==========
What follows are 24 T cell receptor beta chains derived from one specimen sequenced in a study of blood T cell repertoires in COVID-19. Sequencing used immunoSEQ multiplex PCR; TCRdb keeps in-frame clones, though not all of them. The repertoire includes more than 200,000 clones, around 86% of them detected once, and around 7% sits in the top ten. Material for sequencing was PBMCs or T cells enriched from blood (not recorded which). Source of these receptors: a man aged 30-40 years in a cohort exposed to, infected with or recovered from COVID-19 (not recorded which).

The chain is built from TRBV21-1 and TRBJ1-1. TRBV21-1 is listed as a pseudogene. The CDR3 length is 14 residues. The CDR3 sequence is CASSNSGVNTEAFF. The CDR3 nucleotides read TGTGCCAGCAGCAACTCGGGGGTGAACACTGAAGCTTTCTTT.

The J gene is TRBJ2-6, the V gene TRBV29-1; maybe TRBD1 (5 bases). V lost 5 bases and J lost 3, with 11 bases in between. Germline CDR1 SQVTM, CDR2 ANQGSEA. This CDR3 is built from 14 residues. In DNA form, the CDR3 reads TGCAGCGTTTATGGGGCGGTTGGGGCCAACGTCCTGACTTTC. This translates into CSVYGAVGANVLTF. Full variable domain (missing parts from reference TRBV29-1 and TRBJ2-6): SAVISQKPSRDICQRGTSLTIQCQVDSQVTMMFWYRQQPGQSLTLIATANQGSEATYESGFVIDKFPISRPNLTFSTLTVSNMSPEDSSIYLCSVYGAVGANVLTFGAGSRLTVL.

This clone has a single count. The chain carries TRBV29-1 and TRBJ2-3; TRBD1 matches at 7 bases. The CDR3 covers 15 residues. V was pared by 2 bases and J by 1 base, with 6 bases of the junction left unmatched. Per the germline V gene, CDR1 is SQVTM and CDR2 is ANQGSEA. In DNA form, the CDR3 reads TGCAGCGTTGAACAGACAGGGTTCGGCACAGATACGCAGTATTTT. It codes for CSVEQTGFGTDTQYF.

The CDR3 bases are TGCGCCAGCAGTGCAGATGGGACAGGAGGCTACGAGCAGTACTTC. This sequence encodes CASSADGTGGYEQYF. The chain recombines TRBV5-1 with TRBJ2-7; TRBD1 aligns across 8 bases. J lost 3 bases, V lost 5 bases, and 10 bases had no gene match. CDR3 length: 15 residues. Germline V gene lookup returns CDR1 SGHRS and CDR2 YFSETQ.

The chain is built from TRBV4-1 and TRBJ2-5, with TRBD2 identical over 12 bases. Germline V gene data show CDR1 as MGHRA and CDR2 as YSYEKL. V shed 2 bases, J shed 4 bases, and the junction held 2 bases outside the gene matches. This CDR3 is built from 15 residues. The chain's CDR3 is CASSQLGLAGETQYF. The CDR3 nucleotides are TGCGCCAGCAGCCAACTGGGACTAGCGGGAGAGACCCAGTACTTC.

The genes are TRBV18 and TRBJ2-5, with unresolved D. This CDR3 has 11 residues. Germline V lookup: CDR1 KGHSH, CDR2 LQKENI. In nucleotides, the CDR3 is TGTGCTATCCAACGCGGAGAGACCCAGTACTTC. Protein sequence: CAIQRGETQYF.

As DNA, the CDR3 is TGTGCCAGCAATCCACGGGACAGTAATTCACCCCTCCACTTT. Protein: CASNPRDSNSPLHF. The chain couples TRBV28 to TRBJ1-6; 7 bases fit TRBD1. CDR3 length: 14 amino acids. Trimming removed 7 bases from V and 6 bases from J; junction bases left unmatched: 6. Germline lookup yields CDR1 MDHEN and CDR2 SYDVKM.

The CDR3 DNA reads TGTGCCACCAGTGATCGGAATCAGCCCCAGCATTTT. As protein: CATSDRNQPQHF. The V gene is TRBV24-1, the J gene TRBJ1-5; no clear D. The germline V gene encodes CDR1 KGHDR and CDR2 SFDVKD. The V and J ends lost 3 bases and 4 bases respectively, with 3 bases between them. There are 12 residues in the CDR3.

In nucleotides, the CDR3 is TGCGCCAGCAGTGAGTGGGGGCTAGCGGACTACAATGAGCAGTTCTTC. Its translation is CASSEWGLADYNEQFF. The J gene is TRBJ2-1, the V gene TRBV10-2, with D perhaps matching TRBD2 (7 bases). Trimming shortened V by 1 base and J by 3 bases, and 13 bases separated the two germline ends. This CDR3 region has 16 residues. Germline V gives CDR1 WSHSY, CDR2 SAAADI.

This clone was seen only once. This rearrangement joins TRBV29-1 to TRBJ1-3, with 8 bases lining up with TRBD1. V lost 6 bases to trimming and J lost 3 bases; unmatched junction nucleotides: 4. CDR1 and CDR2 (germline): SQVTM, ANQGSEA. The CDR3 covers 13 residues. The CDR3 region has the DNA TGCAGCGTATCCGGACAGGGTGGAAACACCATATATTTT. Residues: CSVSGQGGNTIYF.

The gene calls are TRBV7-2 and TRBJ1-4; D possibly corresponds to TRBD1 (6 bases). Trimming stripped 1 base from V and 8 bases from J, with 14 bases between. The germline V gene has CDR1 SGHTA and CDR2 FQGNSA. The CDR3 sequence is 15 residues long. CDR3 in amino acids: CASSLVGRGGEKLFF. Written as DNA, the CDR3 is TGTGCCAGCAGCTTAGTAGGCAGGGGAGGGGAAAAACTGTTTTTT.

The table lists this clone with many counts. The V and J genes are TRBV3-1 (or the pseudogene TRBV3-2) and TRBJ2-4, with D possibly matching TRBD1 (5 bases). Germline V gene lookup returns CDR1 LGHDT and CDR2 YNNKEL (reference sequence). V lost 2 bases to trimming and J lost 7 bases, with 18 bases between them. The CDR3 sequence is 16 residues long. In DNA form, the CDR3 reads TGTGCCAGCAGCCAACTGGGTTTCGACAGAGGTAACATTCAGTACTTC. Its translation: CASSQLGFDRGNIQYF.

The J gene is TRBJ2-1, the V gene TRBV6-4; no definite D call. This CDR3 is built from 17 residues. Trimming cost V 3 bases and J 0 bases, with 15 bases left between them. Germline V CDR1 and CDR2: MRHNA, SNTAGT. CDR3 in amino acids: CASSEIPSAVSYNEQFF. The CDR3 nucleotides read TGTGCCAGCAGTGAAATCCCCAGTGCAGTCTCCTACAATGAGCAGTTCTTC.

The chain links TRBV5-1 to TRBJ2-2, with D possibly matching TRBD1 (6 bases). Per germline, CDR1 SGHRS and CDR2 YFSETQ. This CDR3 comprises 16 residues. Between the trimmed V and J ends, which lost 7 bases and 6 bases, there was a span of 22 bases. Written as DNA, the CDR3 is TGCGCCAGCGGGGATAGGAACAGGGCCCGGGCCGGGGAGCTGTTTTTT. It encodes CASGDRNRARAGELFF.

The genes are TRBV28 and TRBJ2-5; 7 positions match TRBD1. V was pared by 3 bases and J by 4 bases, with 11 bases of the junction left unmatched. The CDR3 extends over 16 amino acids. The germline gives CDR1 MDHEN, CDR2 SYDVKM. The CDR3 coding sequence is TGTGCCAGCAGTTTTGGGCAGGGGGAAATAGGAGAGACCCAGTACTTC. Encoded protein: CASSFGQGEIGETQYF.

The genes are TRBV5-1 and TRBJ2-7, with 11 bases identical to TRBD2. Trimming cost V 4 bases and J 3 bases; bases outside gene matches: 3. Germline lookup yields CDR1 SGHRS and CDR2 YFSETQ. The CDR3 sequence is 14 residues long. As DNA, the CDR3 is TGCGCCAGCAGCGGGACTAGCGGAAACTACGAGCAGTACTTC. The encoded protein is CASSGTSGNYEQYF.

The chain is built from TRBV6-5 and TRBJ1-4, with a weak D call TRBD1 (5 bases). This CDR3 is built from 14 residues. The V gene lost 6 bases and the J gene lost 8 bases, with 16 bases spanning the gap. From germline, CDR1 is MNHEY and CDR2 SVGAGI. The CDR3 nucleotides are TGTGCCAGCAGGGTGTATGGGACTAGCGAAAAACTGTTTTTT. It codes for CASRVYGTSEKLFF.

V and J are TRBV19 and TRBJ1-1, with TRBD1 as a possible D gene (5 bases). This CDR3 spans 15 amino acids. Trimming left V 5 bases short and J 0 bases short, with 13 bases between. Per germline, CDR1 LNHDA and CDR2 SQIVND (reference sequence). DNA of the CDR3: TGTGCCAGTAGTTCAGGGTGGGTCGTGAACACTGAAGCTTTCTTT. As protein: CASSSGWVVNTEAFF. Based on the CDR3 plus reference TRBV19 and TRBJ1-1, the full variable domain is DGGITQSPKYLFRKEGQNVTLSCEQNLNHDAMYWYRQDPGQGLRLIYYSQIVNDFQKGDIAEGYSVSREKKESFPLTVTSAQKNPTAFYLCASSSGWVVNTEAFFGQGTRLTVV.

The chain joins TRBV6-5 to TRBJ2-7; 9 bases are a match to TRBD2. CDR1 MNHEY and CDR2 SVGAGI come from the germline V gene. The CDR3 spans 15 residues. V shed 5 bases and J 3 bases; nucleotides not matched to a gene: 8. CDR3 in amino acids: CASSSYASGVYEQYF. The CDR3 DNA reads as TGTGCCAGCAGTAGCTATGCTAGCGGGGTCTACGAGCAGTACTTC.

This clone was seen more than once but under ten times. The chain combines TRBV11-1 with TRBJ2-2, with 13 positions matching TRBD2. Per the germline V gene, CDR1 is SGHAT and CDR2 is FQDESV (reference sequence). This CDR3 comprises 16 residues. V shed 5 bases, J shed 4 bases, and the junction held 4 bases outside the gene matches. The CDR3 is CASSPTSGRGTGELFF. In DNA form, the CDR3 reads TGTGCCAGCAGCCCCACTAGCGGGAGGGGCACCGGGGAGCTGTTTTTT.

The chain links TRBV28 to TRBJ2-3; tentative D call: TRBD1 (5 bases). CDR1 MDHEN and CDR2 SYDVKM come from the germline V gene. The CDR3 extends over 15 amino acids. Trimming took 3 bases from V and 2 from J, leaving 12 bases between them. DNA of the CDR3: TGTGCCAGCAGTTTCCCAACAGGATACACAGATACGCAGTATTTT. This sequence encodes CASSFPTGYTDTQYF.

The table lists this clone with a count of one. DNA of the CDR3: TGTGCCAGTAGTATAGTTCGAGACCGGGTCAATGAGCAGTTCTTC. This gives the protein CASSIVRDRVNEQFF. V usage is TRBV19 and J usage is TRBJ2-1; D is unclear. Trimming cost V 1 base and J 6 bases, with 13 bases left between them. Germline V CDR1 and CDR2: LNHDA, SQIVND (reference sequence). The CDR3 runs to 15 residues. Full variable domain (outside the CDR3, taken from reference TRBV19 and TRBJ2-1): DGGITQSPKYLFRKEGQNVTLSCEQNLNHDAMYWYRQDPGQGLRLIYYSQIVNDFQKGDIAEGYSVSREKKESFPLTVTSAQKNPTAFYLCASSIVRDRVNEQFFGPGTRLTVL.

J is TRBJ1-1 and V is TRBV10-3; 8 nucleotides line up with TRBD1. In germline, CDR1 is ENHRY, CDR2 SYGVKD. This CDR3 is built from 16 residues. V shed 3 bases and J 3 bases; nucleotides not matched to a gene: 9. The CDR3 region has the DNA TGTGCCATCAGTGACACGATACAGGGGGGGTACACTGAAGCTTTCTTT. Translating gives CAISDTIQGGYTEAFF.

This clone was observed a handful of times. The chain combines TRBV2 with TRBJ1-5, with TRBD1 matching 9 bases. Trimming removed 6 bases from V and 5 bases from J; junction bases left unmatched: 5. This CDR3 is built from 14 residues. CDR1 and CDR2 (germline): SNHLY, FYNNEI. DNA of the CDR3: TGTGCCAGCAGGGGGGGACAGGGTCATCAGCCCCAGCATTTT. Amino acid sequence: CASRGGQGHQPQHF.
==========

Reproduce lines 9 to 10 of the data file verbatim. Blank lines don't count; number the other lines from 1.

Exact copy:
The CDR3 DNA reads TGTGCCACCAGTGATCGGAATCAGCCCCAGCATTTT. As protein: CATSDRNQPQHF. The V gene is TRBV24-1, the J gene TRBJ1-5; no clear D. The germline V gene encodes CDR1 KGHDR and CDR2 SFDVKD. The V and J ends lost 3 bases and 4 bases respectively, with 3 bases between them. There are 12 residues in the CDR3.

In nucleotides, the CDR3 is TGCGCCAGCAGTGAGTGGGGGCTAGCGGACTACAATGAGCAGTTCTTC. Its translation is CASSEWGLADYNEQFF. The J gene is TRBJ2-1, the V gene TRBV10-2, with D perhaps matching TRBD2 (7 bases). Trimming shortened V by 1 base and J by 3 bases, and 13 bases separated the two germline ends. This CDR3 region has 16 residues. Germline V gives CDR1 WSHSY, CDR2 SAAADI.